Poe’s original story was a mystery with a shock ending, but writer-director Robert Florey has turned it into a horror tale with the horror coming from the fact that we know what’s going on more or less from the start. That was possibly a wise move, but his script is somewhat bungled and the problems were compounded by Universal’s decision to do reshoots and generally tamper with the already almost completed movie.

Bela Lugosi is Dr Mirakle, a scientist working in the field of human evolution who is experimenting with ape-human hybridisation in Paris in 1845. He finances his experiments by displaying his ape in a sideshow. His encounter with a medical student and his girlfriend triggers off a series of unfortunate incidents, and a number of women are found floating in the Seine.

The script doesn’t come together at all, and the movie suffers particularly badly from the comic relief that makes so many American horror movies of that period heavy going. On the other hand it does look sensational. Cine

Sunday 3 May 2009

The Year of the Sex Olympics (1968)

The Year of the Sex Olympics was done by the BBC in 1968 as part of their Theatre 625 series. It’s essentially a TV movie. Writer Nigel Kneale is probably best-known for his classic Quatermass serials that revolutionised TV science fiction in the moid-50s. The Year of the Sex Olympics is still science fiction, but combined with some of the most savage satire directed at the media that you’re ever likely to see.

At some point in the future things have become so bad, with wars and civil unrest and violence, that the government has resorted to an extremely successful policy called Apathy Control. The idea is that the masses are allowed to watch, but not do. It’s been discovered that if they’re allowed to watch unlimited amounts of explicit sex on television they’ll be perfectly satisfied to do nothing else other than watch TV. There’s nothing useful for them to do anyway, and so the best thing is to keep them “cool and cozy.” All decision-making is in the hands of a small elite, the High Drive people, and the Low Drive people just get upset if they have to think about anything.

Tony Vogel is Nat Mender and Vickery Turner is Misch, co-presenters of the Sportsex program. Nat has a child with Deanie, who works on Artsex. There are no families any longer, but High Drive people can still have permission to have children although they don’t actually raise them. Despite having two High Drive parents, their child Keten is showing disturbing Low Drive tendencies.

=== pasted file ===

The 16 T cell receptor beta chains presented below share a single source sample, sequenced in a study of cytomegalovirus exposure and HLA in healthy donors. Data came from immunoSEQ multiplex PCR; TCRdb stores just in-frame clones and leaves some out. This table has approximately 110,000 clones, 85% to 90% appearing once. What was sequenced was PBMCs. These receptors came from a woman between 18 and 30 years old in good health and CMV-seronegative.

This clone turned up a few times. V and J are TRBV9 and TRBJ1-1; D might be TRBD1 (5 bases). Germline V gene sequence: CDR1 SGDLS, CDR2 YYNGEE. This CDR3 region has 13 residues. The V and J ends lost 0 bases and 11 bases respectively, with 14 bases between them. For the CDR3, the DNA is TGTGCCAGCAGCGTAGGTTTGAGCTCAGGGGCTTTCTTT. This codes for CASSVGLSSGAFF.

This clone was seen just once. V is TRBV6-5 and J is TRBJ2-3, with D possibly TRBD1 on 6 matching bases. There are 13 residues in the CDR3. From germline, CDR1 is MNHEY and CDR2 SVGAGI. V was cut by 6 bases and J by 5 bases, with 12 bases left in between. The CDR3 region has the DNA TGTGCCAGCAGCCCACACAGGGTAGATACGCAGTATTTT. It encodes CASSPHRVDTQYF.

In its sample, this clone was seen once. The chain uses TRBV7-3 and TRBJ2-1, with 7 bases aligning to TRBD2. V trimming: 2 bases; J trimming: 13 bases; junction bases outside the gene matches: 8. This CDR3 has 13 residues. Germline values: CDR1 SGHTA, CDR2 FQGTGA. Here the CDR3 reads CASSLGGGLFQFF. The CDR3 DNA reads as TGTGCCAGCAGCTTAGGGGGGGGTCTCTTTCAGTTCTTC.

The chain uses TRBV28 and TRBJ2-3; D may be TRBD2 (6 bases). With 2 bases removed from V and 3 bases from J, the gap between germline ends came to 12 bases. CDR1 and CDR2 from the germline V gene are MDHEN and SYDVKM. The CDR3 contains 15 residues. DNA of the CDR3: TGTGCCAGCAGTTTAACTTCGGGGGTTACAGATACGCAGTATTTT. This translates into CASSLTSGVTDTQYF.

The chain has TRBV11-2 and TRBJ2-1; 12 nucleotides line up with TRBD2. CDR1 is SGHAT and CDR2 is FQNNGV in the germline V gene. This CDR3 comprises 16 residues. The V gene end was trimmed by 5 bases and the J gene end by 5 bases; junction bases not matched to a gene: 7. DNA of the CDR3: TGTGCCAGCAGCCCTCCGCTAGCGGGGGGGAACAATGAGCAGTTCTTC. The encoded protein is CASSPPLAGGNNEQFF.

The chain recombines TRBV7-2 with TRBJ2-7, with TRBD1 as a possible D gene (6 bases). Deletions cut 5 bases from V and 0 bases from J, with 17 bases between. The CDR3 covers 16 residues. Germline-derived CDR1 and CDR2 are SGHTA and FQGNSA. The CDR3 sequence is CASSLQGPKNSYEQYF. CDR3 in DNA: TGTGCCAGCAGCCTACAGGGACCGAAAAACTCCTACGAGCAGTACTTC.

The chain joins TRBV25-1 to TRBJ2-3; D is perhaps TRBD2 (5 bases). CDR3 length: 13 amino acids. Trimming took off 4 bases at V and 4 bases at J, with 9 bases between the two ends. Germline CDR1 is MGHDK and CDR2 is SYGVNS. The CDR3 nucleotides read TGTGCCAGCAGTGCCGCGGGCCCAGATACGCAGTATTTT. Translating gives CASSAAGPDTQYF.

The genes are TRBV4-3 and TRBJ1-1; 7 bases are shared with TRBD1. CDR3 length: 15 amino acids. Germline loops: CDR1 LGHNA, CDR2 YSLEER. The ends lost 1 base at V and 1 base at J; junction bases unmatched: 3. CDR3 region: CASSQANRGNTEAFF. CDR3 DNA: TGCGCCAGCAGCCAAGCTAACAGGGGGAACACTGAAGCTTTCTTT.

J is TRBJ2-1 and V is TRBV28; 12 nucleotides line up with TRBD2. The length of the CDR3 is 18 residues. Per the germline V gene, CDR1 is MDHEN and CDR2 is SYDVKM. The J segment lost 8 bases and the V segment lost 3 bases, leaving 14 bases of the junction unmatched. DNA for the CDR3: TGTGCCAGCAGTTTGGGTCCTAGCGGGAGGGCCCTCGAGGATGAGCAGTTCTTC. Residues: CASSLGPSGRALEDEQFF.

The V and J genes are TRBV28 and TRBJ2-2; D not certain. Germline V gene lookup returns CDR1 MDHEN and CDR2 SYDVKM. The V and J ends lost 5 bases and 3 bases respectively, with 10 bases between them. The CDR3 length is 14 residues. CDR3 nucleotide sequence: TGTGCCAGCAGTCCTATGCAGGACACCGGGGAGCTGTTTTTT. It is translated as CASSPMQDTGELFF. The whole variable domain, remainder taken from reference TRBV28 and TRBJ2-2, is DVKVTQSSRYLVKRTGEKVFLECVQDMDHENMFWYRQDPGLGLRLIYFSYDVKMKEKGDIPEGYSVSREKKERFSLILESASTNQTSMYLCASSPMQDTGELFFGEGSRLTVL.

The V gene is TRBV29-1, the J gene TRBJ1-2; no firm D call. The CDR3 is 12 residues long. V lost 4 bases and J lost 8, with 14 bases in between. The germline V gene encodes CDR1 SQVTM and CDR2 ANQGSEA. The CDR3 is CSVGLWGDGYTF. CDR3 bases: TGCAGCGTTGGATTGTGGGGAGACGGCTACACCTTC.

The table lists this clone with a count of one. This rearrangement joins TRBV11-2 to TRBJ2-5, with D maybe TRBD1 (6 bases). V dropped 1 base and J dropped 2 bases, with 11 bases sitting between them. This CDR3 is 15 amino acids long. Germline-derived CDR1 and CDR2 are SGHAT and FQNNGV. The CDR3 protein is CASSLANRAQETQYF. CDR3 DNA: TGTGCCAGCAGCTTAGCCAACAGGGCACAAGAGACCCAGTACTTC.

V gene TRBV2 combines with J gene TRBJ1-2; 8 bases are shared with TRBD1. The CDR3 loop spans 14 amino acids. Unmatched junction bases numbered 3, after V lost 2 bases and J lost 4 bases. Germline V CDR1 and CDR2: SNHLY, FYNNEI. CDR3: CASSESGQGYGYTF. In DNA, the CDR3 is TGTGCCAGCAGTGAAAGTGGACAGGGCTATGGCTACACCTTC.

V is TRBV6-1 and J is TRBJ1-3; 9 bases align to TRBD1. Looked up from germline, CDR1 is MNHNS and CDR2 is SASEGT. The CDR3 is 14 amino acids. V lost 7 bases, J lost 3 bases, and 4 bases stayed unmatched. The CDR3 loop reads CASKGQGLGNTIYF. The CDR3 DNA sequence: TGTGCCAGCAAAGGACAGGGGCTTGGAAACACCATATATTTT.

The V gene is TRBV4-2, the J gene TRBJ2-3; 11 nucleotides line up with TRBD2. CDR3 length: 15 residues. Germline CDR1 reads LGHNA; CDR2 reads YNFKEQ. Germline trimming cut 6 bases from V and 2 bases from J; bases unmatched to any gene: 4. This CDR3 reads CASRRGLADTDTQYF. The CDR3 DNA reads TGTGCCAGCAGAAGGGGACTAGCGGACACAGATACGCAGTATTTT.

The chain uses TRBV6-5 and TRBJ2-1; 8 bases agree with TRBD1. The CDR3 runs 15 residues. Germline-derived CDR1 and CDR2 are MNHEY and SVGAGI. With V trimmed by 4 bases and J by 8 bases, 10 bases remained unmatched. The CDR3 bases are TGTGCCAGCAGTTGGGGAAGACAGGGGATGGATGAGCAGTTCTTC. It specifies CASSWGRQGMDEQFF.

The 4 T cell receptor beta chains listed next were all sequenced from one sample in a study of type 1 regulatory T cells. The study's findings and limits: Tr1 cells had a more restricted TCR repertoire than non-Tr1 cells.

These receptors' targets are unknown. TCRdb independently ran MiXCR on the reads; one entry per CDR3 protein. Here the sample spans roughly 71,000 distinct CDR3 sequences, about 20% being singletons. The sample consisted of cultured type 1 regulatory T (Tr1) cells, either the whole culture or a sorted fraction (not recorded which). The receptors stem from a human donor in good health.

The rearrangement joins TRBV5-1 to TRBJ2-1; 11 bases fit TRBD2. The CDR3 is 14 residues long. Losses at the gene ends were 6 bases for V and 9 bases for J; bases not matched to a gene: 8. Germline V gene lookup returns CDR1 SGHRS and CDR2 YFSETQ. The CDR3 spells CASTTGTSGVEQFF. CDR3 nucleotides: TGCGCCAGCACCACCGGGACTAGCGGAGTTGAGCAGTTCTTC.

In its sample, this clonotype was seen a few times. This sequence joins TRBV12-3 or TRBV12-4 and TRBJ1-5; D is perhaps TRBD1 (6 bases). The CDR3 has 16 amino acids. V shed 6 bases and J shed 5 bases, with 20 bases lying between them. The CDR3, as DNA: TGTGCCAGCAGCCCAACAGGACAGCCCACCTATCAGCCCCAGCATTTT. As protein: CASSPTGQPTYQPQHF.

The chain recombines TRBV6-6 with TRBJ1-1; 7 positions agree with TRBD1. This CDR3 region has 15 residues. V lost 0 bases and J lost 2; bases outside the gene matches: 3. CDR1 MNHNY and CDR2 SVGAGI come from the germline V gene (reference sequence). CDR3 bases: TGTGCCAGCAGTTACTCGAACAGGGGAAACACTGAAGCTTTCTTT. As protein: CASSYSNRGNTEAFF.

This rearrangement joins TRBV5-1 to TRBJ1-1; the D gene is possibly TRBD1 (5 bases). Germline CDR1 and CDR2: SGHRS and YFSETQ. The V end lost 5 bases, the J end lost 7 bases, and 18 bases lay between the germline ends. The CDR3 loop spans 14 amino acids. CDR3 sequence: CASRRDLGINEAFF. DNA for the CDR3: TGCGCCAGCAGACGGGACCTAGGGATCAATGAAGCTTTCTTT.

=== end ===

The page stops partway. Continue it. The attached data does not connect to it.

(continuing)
The prediction of reality TV is terrifyingly accurate, and the cynicism about media audiences is overwhelming. This society of the future seems uncomfortably close to the reality of our own times, to both the reality TV craze and to the consumption of sex at second-hand on the internet. It isn’t just about reality TV, but a satire on the media in general and the use of media as social control. There are hints of 1984 as well, with language being simplified into a kind of mindless textspeak that is incapable of articulating genuine emotion or thought. It’s a combination of Survivor and Big Brother with a bit of Facebook and Twitter thrown in.

Unfortunately the audience just aren’t responding to all the sex and longer. So it’s decided that perhaps what they need is laughter. That should be a harmless release. But all attempts to get the audience laughing fail, until one day a rogue technician is accidentally killed on camera.The audience erupts into gales of laughter. Thus reality TV is born. A new program, Live-Life, is devised, in which a couple and their child are left on an island to live the way people lived in the Old Days. They’re told the island is uninhabited but in fact a psychotic killer is also placed on the island, because TV requires some drama. The audience will be able to experience Old Days emotions vicariously, like fear and grief and horror.

Leonard Rossitter is memorable as the Co-Ordinator of TV programming. The very 60s costumes (with lots of paisley) may be off-putting to some, although I thought they were fun. Despite the surface kitschiness this is a very dark and pessimistic production, much darker in tone than Kneale’s earlier Quatermass stories. It’s difficult to find, but well worth the effort.